Then someone at my side says, "There, she's gone."

    Gone where?

    Gone from my sight, that is all. She is just as large in mast and hull and spar as she was when she left my side, and just as able to bear her load of freight to the place of destination.

    Her diminished size is in me, not in her, and just at the moment when someone at my side says, "There, she's gone," there are other voices ready to take up the glad shout, "There she comes!"

    So may it be, perchance, when down the tide our dear ones vanish..... We call it death - to them 'tis life beyond."

    from Let Not Your Heart be Troubled compiled by James Dalton Morrison, 1938.

    Hope this helps,
     
  11. Amy

    Amy Registered User

    Jan 4, 2006
    3,453
    Thank you Hazel and Maria for the poem, it is beautiful - I've printed it off.

    Bruce, have you always been so pragmatic?
    I know that is the case with mum, but I daren't let myself think that far. In fact I find it easier to try and be in a state of readiness for her death, because I find that easier to face rather than the disease ravaging her mind and body any further. Maybe ostrich and sand come to mind!

    It's hurting today, maybe this thread has made me raise my head for a few minutes, I'll have to bury it again.

    Amy
     
  12. daughter

    daughter Registered User

    Mar 16, 2005
    824
    Hi Amy, well put about the ostrich. It's so hard to face the future 'head-on' every day isn't it? However, personally I wouldn't want Bruce to be any less direct because it actually helps me. I'm not sure if I can explain that.

    I think it's because, even though I sometimes cry, the rational side of me hates sentimentality and knows there may be worse to face. Although I just cannot imagine how I would cope now, Bruce's practical attitude (and knowing the situation he is in), gives me hope that maybe I will be able to 'look up' if it is necessary in the future.

    Right, three, two, one, heads back in the sand!
     
  13. Lynne

    Lynne Registered User

    Jun 3, 2005
    3,433
    Suffolk,England
    Just to add further to this line of thinking, Maria, we recently lost my Aunt (Mum's sister) to cancer. During the last week at the Hospice, she was on morphine and therefore very deeply asleep (if not unconscious) for a lot of the time. At no time was she alone, and often there were 3 or 4 visitors there at a time, even though she was unresponsive to direct remarks. However, when her sleep lightened from time to time, she would say a few words. It was not conversation, more like talking in her sleep. Nevertheless, she was using phrases which WE had used when talking amongst ourselves, so she was taking in at least some of what was said. Nurses often say that hearing is the last sense to go, so even though she may seem unresponsive, tell her you love her etc.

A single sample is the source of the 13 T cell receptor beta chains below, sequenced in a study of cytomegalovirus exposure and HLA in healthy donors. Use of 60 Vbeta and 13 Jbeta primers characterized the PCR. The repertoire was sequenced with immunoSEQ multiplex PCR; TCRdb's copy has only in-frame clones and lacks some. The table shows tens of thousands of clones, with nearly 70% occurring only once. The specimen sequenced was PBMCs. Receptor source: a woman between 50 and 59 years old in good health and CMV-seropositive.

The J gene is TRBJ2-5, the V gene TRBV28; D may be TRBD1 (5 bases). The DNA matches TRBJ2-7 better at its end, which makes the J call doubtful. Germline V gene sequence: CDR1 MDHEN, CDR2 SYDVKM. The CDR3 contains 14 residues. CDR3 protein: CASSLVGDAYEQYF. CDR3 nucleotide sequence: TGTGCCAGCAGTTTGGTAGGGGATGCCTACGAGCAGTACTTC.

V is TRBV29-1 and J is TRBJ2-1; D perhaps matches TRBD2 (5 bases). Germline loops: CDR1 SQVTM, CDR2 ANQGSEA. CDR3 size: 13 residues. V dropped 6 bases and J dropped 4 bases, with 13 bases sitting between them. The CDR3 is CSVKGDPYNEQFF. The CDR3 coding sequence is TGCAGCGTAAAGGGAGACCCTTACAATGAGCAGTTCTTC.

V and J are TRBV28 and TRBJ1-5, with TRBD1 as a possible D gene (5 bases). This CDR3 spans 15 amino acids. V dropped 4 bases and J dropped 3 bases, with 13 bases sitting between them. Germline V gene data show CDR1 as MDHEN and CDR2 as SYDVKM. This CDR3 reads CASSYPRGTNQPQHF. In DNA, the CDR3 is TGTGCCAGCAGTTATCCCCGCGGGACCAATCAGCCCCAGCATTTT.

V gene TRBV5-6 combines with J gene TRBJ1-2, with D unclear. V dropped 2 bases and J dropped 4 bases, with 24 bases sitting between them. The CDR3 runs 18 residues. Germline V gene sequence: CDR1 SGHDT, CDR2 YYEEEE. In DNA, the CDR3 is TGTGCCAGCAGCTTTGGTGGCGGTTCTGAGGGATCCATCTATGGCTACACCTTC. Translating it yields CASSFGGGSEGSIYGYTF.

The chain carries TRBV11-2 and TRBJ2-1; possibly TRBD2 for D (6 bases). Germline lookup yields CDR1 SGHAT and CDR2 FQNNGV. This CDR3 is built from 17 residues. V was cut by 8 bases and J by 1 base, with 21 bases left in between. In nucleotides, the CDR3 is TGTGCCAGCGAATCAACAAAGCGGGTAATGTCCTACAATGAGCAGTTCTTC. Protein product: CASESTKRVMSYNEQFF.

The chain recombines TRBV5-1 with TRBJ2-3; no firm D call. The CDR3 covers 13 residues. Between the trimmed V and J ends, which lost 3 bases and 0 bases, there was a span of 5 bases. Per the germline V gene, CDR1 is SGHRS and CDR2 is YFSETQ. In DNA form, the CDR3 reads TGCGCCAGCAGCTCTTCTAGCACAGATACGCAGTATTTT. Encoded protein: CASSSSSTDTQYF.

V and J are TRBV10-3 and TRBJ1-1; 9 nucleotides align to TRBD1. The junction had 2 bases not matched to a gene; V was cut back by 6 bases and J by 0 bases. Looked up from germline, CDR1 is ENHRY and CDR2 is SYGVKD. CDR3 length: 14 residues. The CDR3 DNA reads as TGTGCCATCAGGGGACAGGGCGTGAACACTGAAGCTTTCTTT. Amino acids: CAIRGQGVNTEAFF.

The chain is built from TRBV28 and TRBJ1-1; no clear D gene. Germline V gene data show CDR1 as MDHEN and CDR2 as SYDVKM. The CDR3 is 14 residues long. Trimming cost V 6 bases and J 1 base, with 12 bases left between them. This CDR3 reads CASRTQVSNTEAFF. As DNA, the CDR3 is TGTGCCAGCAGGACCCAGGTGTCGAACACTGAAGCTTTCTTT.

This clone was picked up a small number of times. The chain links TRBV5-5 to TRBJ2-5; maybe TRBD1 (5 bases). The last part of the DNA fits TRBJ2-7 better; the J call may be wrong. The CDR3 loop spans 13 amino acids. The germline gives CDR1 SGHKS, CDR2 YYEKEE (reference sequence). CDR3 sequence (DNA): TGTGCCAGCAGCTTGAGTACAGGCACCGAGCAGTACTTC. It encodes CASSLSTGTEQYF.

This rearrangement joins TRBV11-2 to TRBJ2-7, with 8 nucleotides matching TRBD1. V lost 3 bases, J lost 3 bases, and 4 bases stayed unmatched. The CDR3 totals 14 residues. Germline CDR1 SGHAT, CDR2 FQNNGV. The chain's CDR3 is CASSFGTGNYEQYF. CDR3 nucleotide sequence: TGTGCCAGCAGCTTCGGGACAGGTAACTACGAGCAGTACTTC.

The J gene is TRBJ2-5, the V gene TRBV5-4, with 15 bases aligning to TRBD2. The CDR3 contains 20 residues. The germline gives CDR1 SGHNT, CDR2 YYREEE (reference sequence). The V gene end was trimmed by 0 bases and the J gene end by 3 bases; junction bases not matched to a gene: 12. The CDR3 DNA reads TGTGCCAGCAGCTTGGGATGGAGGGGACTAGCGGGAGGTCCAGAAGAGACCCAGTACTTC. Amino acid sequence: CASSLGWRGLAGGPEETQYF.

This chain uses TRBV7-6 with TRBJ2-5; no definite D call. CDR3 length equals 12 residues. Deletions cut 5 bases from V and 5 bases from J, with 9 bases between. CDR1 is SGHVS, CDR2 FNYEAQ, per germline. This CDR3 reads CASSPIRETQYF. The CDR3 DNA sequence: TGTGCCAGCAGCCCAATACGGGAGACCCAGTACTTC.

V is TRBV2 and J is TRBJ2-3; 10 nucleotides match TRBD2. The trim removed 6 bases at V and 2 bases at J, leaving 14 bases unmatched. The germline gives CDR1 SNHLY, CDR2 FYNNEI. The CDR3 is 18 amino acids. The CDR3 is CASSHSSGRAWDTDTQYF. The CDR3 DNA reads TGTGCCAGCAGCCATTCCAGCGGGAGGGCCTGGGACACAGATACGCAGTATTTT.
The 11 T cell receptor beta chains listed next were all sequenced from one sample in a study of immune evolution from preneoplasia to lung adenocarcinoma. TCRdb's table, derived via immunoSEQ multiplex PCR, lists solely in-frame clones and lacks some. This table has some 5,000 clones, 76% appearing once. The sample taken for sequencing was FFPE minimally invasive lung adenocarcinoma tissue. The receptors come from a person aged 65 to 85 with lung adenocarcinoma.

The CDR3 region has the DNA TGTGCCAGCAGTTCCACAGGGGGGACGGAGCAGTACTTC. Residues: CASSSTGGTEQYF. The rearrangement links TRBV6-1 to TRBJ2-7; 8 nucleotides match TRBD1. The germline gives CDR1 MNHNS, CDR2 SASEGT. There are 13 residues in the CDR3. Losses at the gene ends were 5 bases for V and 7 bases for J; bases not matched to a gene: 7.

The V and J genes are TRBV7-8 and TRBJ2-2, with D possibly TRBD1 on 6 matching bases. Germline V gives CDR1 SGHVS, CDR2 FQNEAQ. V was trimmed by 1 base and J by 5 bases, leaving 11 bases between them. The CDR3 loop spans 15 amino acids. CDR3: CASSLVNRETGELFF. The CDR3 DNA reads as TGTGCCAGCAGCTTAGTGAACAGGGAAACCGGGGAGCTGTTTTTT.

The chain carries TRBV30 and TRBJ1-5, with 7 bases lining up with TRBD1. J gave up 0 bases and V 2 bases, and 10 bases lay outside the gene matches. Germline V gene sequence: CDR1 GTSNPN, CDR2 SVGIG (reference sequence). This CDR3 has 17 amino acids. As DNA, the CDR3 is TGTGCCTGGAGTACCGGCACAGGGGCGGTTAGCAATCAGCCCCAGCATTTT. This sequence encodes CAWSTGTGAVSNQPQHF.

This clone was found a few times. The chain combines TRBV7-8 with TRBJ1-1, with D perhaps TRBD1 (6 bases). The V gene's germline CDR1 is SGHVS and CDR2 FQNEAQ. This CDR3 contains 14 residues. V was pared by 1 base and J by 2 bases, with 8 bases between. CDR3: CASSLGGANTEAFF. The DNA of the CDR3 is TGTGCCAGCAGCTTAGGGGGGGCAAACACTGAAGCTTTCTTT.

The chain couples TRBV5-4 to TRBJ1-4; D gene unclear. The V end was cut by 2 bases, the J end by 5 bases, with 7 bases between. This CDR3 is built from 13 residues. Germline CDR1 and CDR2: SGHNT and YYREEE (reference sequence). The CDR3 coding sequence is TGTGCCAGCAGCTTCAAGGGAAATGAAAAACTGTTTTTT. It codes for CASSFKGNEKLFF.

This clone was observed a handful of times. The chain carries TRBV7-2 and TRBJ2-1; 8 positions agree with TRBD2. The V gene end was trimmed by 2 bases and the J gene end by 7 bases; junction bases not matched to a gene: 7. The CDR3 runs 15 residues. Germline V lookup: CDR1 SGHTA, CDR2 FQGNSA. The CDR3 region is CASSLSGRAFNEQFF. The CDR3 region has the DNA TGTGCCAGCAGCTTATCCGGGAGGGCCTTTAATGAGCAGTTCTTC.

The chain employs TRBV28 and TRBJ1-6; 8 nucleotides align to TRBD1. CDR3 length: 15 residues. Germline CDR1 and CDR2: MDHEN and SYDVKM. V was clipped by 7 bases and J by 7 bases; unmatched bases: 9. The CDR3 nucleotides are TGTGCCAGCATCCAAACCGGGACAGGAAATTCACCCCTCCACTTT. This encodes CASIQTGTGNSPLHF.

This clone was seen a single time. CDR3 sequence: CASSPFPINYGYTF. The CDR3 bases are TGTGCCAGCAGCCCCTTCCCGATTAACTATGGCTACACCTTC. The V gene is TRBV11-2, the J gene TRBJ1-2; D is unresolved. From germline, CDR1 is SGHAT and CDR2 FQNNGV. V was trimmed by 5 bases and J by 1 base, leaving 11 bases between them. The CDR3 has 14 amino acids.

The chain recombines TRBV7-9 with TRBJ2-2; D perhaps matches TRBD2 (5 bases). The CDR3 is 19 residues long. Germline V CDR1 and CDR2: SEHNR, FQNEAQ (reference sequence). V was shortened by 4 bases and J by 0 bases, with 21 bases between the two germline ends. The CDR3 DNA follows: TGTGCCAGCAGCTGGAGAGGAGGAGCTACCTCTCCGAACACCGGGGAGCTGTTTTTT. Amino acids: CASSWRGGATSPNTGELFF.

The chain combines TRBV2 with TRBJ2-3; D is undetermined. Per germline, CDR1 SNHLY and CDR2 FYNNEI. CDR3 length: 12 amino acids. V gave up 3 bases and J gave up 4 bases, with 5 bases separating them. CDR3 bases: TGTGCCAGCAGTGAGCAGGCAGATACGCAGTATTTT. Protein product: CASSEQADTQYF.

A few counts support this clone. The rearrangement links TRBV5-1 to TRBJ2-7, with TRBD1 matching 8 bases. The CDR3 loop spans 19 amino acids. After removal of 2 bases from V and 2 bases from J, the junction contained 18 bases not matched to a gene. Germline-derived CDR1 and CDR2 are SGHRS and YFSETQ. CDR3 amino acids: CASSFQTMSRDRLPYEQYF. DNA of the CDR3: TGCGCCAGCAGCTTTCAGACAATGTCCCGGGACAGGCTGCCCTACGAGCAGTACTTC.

(Rider to that is, of course, don't say anything which you WOULDN'T want her to hear)
     
  14. Brucie

    Brucie Registered User

    Jan 31, 2004
    12,413
    near London
    It is pragmatism born of desperation, so no is the answer.

    When Jan first went into the care home, I kept both my BT phone and my mobile beside the bed at night, expecting at any time to get a call to say "come in quickly, Jan is in a bad way".

    I was on edge all the time. Even now, if my mobile rings and I see that the call is from the home, I have kittens on the spot before answering.

    Now I'm torn between wanting it all to be over for Jan's sake, and yet not wanting that to happen, for my sake. And...bizarrely, not wanting it all to be over, for Jan's sake, and wanting it to be over, for my sake, so I can live again.

    There is no winning, so I simply plug on ahead.
     
  15. Amy

    Amy Registered User

    Jan 4, 2006
    3,453
    Hiya Brucie

    Do you feel that Jan has an awareness of her situation? I wonder about mum. She seems quite smiley when you make contact with her, so I hope that she isn't experiencing anguish. If she is happy in 'her place', then I am being purely selfish when I wish that it would be over. But mainly I don't want it over; I don't want to lose my mother, though I've lost so much of her already. She is still my mum and my relationship with her gives me strength and comfort, and I don't know if she has any idea of her relationship with me, but I make her smile and I give her love.

    I think I'll just sign this noff as "Confused". :confused:
     
  16. zan

    zan Registered User

    Jan 4, 2006
    96
    staffordshire